Well that all sounds pretty flash, but in essence what it means is that we start looking seriously at the way we talk, the looks of intimidation, the actions of violence – and name it as such.
It means that when we catch our kids playing with toy guns, we think about it and the message it promotes.
When our babies play at wrestling, we don’t just laugh and dismiss it as a bit of harmless fun.
It may mean we think twice before using some expressions – this is all part of the de-programming that we take on, to restore to us ways of being that are free from abuse.
The second factor that Tamati talks about is seeking the strength of mana atua, mana tangata and mana whenua to rebuild new ways of relating to each other – based on our old ways of being.
The infinite possibilities inherent in whakapapa, tikanga, wairua, mana and mauri provide us with concepts that can lead us to mana-enhancing behaviours.
As an example of
this, one only needs to think of the names and faces and
events that have captured the media attention this year.
They have been treated as isolated outcasts, their names
become etched on everyone’s lips, and the individuals held
out to dry for their violence.
While I am a firm believer in the importance of taking responsibility, I remain committed to the notion that it is whanau that offer the greatest potential for change, and we must look to our own for support and strength.
Responsibility, not blame; ownership and collective courage; not shame.
My belief is that if we were able to restore and recognise the wealth of experience available through grandparents, siblings, aunties, uncles in helping to impart the duties, responsibilities and obligations that exist within whanau, we would be able to strengthen the whanau to cope with all adversity.
We know that there are layers of generations we can draw on to ‘parent’ the child. One of the incredible gifts that whakapapa provides us with, is the wide range of choices which genealogies offer.
Every child born has a huge range of ancestors to learn from; the history of their people; the origins and the adventures of their ancestors; the songs, proverbs and folk stories left to them.
These experiences can be used as resources for resilience – building the capacity of the whanau to determine their own solutions, through the practices that are in their own history.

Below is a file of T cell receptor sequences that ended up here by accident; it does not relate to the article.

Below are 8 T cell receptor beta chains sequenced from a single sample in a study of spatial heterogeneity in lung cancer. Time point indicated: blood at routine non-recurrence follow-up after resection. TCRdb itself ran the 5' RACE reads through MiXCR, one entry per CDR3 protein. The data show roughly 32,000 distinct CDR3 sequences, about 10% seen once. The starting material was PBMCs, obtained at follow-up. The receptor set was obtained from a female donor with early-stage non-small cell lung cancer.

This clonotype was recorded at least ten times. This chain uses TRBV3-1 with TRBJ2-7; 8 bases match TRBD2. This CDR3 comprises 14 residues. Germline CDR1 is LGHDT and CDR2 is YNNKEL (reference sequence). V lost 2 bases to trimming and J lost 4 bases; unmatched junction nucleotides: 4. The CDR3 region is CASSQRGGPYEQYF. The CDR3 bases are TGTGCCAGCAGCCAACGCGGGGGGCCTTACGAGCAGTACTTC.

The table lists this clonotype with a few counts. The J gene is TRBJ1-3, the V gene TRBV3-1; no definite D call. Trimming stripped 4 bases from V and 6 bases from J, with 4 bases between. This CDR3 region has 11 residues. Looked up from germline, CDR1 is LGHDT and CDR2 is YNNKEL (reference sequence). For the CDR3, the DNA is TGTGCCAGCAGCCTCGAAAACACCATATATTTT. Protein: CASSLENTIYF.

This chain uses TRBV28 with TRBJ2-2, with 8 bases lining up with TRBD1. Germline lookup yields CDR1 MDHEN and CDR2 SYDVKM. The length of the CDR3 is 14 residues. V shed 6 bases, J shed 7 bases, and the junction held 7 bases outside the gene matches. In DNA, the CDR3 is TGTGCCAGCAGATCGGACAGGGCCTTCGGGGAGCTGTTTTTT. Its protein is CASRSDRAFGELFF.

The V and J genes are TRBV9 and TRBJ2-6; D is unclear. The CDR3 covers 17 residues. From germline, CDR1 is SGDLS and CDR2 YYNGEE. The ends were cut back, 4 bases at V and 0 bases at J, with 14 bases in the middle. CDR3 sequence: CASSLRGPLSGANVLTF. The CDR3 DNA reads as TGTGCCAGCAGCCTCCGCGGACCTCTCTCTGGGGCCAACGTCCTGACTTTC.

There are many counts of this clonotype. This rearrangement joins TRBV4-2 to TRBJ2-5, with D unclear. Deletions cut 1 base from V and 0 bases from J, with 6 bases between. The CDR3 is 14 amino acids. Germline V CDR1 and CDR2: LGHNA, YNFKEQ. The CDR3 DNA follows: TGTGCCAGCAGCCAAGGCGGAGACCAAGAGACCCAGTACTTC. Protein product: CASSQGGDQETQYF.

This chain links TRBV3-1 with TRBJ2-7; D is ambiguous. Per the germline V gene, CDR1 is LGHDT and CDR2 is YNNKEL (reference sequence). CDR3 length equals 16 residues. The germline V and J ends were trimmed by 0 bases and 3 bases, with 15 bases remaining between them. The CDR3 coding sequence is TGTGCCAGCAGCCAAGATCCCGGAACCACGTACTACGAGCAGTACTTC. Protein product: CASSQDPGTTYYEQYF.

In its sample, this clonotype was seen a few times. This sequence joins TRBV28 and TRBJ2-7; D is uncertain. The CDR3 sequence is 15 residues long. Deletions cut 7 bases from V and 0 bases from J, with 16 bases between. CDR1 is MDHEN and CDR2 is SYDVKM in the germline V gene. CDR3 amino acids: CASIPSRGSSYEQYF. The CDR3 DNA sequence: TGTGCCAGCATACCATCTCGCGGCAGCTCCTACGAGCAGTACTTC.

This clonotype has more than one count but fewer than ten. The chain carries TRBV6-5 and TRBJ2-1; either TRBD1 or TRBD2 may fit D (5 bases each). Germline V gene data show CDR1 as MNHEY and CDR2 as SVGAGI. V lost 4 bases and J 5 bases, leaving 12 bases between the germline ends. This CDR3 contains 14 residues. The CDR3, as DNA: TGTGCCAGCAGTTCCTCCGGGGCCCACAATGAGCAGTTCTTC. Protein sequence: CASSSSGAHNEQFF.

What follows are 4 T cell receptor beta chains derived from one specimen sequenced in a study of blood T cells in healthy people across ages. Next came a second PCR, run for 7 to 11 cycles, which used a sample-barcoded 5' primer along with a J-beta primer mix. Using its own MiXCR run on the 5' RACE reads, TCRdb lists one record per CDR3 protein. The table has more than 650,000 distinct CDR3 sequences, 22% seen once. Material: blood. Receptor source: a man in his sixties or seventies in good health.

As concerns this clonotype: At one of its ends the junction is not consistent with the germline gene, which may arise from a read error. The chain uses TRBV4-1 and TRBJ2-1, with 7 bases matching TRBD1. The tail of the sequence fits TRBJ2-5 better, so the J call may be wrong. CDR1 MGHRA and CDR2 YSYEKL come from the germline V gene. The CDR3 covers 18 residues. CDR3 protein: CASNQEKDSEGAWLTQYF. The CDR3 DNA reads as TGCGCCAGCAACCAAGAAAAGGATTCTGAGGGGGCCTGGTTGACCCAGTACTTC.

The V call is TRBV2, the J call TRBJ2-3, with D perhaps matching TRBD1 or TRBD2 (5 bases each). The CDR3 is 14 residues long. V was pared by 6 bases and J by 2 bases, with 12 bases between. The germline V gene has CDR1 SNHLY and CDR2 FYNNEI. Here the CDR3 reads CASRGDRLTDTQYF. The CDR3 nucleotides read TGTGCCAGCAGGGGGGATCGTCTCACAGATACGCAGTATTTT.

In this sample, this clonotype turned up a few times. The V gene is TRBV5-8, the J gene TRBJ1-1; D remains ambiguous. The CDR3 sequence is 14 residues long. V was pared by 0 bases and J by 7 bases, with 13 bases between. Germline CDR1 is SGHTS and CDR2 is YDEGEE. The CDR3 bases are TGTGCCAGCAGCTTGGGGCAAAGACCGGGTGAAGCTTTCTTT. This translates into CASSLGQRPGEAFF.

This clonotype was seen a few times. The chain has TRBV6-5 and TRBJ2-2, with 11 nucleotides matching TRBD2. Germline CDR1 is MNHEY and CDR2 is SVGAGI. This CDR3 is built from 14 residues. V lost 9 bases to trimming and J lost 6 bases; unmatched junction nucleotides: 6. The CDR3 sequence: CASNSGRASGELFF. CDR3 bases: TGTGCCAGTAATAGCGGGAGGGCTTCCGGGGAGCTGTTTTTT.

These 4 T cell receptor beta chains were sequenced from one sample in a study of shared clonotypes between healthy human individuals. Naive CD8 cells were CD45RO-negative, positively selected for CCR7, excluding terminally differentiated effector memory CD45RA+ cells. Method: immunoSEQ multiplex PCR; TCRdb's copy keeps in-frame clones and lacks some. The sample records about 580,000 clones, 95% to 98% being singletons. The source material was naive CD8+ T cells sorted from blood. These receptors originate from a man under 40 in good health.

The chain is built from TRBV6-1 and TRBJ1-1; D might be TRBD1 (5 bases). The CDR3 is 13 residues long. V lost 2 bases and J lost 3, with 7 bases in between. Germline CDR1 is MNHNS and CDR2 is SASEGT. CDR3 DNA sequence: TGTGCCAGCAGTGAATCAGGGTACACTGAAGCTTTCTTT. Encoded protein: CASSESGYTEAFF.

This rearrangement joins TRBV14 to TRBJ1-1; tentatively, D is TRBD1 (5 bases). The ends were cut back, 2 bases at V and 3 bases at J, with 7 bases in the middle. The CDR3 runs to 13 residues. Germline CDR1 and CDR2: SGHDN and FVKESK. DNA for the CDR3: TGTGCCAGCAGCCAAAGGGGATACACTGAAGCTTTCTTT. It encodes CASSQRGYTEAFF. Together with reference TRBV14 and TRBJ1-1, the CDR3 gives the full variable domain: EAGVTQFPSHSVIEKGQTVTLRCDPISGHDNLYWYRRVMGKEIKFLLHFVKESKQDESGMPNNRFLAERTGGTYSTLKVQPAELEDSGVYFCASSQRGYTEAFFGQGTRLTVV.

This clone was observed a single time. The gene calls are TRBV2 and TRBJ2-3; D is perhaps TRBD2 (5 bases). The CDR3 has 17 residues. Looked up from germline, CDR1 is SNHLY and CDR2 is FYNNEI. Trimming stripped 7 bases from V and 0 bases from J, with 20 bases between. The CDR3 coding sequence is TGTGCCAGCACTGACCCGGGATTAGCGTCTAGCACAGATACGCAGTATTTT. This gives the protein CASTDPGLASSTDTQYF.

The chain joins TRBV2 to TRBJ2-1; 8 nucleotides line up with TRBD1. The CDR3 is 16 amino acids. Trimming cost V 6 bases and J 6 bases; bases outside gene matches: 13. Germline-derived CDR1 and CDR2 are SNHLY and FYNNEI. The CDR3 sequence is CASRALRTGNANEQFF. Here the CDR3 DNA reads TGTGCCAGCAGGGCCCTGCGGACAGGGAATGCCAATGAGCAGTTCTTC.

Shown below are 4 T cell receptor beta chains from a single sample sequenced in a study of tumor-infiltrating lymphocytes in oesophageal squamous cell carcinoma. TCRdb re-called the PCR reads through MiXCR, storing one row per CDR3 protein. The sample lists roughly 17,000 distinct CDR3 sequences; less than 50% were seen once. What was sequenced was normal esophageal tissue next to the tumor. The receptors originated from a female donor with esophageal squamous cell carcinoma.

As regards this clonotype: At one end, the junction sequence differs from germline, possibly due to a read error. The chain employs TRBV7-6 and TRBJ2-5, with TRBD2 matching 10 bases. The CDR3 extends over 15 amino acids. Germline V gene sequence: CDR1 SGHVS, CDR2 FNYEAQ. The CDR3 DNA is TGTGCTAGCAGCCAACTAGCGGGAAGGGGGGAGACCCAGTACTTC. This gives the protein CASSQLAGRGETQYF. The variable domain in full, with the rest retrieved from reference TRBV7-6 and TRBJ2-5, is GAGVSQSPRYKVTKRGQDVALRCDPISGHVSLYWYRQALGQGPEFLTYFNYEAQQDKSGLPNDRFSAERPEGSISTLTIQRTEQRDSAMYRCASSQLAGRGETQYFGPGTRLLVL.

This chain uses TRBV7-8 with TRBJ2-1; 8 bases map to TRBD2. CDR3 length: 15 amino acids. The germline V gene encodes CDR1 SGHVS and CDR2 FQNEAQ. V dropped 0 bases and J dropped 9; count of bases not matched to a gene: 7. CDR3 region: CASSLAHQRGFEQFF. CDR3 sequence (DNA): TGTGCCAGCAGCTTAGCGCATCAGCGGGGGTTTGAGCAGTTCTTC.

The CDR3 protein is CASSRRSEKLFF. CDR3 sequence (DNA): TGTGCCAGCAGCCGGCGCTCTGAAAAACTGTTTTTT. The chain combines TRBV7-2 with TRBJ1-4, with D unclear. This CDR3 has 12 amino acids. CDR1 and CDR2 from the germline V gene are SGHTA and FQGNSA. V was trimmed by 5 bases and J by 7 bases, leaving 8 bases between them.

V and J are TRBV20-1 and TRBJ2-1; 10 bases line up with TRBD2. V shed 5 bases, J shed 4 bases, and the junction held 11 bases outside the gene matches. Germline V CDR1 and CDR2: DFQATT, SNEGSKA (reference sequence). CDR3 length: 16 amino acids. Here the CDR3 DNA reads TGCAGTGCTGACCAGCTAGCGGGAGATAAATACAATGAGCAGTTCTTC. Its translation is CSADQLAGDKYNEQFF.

Empowerment and liberation
of whanau, hapu and iwi.
The third factor that Project Mauriora promotes is supporting our whanau in restoring their rights and responsibilities to care for their own.
We have many whakatauaki which locate the child as the greatest treasure of the whanau –ko te tamaiti te putake o te whanau.
The challenge in front of us all, is to actually live that kaupapa, to act in ways which reflect the unique treasures of our next generations.
At a domestic violence hui in Rotorua last year, one of our elders told us that when he was a youngster growing up in Ruatoki, and whanau and hapu heard that one of their womenfolk was being abused, they would send people to fetch the woman and her children to be returned home and cared for.
The violence and the offence was not hidden, it was openly discussed with best solutions being sussed out in order to seek a long-term resolution.
The protection of whakapapa, tapu, mauri, wairua and mana were paramount.
I have heard other korero, where our whanau are saying that the whanau member who is inflicting the violence should be the one that is removed from the home – leaving the home as a sanctuary.
Treasuring our whanau, protecting our homes as havens of safety, are things that we can all do in our resistance against violence.
When I see those kuia of Parihaka with their raukura in their hair, it speaks to me of their history, their journey of pain, the ravages of colonisation; the brutal attack upon their people.
But it also shines through, like a torchbeam, that their passionate dedication to the cause of peace has never led them to surrender. Like the raukura standing strong, they continue to believe in their whakapapa, their tikanga, their whanau, hapu and iwi as being powerful advocates of justice and of freedom.
There are so many people here today, that remind
me also of that strength.
The cause champions who are responsible for this white ribbon day; the members of the Rotorua Family Violence Prevention network; women’s refuge workers; practitioners; whanau who have experienced the success of strategies that work and most of all our whanau.
This day of peace, the peace of the raukura, may be the day that someone amongst you stands strong in their own home, to commit to the process of liberation and transformation from violence.
It is a hope that we all have the right to foster. It is a hope that we can make a reality. It is the hope which will lead us to a future, free from violence.